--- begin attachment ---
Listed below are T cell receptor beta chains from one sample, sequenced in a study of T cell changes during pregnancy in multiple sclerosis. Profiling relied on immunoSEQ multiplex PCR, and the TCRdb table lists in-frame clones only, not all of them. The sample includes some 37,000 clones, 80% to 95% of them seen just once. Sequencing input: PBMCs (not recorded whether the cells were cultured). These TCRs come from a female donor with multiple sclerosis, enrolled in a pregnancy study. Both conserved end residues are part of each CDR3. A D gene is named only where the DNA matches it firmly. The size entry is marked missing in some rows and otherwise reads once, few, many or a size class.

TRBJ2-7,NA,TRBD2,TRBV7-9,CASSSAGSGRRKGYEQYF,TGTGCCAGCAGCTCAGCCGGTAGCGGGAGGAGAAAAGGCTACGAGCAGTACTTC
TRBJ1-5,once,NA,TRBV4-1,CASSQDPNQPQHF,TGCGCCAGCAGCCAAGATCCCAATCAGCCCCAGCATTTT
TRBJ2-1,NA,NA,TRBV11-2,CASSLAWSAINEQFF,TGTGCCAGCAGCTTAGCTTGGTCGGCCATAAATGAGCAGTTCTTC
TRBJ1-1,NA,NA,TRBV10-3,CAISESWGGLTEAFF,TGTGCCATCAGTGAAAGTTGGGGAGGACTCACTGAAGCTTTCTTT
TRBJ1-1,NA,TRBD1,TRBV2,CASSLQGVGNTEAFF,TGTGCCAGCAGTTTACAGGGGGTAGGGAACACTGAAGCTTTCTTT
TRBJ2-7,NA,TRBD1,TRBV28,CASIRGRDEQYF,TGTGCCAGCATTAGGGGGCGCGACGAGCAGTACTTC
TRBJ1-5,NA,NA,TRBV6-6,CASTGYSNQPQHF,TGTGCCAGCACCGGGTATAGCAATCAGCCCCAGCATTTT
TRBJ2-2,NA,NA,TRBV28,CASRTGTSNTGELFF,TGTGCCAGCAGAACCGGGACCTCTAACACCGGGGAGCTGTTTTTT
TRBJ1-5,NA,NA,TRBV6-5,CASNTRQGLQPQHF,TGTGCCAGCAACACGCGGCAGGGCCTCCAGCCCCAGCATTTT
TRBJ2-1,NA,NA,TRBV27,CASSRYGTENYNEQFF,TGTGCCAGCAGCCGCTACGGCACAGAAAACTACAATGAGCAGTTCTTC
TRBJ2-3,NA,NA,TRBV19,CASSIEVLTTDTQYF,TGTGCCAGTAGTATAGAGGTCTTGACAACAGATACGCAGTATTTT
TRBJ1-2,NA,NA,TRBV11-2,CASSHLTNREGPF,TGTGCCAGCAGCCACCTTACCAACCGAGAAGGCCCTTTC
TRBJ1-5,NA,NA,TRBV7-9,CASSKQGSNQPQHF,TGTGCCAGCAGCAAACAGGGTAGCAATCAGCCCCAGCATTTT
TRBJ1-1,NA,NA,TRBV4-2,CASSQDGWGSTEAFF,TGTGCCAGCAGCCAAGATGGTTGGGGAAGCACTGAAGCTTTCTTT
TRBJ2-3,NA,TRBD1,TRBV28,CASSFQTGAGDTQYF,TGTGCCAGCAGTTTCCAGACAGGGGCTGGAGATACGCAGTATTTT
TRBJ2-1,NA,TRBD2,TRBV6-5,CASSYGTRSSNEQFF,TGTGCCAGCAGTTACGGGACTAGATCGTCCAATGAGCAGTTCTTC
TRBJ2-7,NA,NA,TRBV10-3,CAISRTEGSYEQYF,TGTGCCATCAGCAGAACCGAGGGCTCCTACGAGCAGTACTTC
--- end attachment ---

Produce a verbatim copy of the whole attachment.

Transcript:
Listed below are T cell receptor beta chains from one sample, sequenced in a study of T cell changes during pregnancy in multiple sclerosis. Profiling relied on immunoSEQ multiplex PCR, and the TCRdb table lists in-frame clones only, not all of them. The sample includes some 37,000 clones, 80% to 95% of them seen just once. Sequencing input: PBMCs (not recorded whether the cells were cultured). These TCRs come from a female donor with multiple sclerosis, enrolled in a pregnancy study. Both conserved end residues are part of each CDR3. A D gene is named only where the DNA matches it firmly. The size entry is marked missing in some rows and otherwise reads once, few, many or a size class.

TRBJ2-7,NA,TRBD2,TRBV7-9,CASSSAGSGRRKGYEQYF,TGTGCCAGCAGCTCAGCCGGTAGCGGGAGGAGAAAAGGCTACGAGCAGTACTTC
TRBJ1-5,once,NA,TRBV4-1,CASSQDPNQPQHF,TGCGCCAGCAGCCAAGATCCCAATCAGCCCCAGCATTTT
TRBJ2-1,NA,NA,TRBV11-2,CASSLAWSAINEQFF,TGTGCCAGCAGCTTAGCTTGGTCGGCCATAAATGAGCAGTTCTTC
TRBJ1-1,NA,NA,TRBV10-3,CAISESWGGLTEAFF,TGTGCCATCAGTGAAAGTTGGGGAGGACTCACTGAAGCTTTCTTT
TRBJ1-1,NA,TRBD1,TRBV2,CASSLQGVGNTEAFF,TGTGCCAGCAGTTTACAGGGGGTAGGGAACACTGAAGCTTTCTTT
TRBJ2-7,NA,TRBD1,TRBV28,CASIRGRDEQYF,TGTGCCAGCATTAGGGGGCGCGACGAGCAGTACTTC
TRBJ1-5,NA,NA,TRBV6-6,CASTGYSNQPQHF,TGTGCCAGCACCGGGTATAGCAATCAGCCCCAGCATTTT
TRBJ2-2,NA,NA,TRBV28,CASRTGTSNTGELFF,TGTGCCAGCAGAACCGGGACCTCTAACACCGGGGAGCTGTTTTTT
TRBJ1-5,NA,NA,TRBV6-5,CASNTRQGLQPQHF,TGTGCCAGCAACACGCGGCAGGGCCTCCAGCCCCAGCATTTT
TRBJ2-1,NA,NA,TRBV27,CASSRYGTENYNEQFF,TGTGCCAGCAGCCGCTACGGCACAGAAAACTACAATGAGCAGTTCTTC
TRBJ2-3,NA,NA,TRBV19,CASSIEVLTTDTQYF,TGTGCCAGTAGTATAGAGGTCTTGACAACAGATACGCAGTATTTT
TRBJ1-2,NA,NA,TRBV11-2,CASSHLTNREGPF,TGTGCCAGCAGCCACCTTACCAACCGAGAAGGCCCTTTC
TRBJ1-5,NA,NA,TRBV7-9,CASSKQGSNQPQHF,TGTGCCAGCAGCAAACAGGGTAGCAATCAGCCCCAGCATTTT
TRBJ1-1,NA,NA,TRBV4-2,CASSQDGWGSTEAFF,TGTGCCAGCAGCCAAGATGGTTGGGGAAGCACTGAAGCTTTCTTT
TRBJ2-3,NA,TRBD1,TRBV28,CASSFQTGAGDTQYF,TGTGCCAGCAGTTTCCAGACAGGGGCTGGAGATACGCAGTATTTT
TRBJ2-1,NA,TRBD2,TRBV6-5,CASSYGTRSSNEQFF,TGTGCCAGCAGTTACGGGACTAGATCGTCCAATGAGCAGTTCTTC
TRBJ2-7,NA,NA,TRBV10-3,CAISRTEGSYEQYF,TGTGCCATCAGCAGAACCGAGGGCTCCTACGAGCAGTACTTC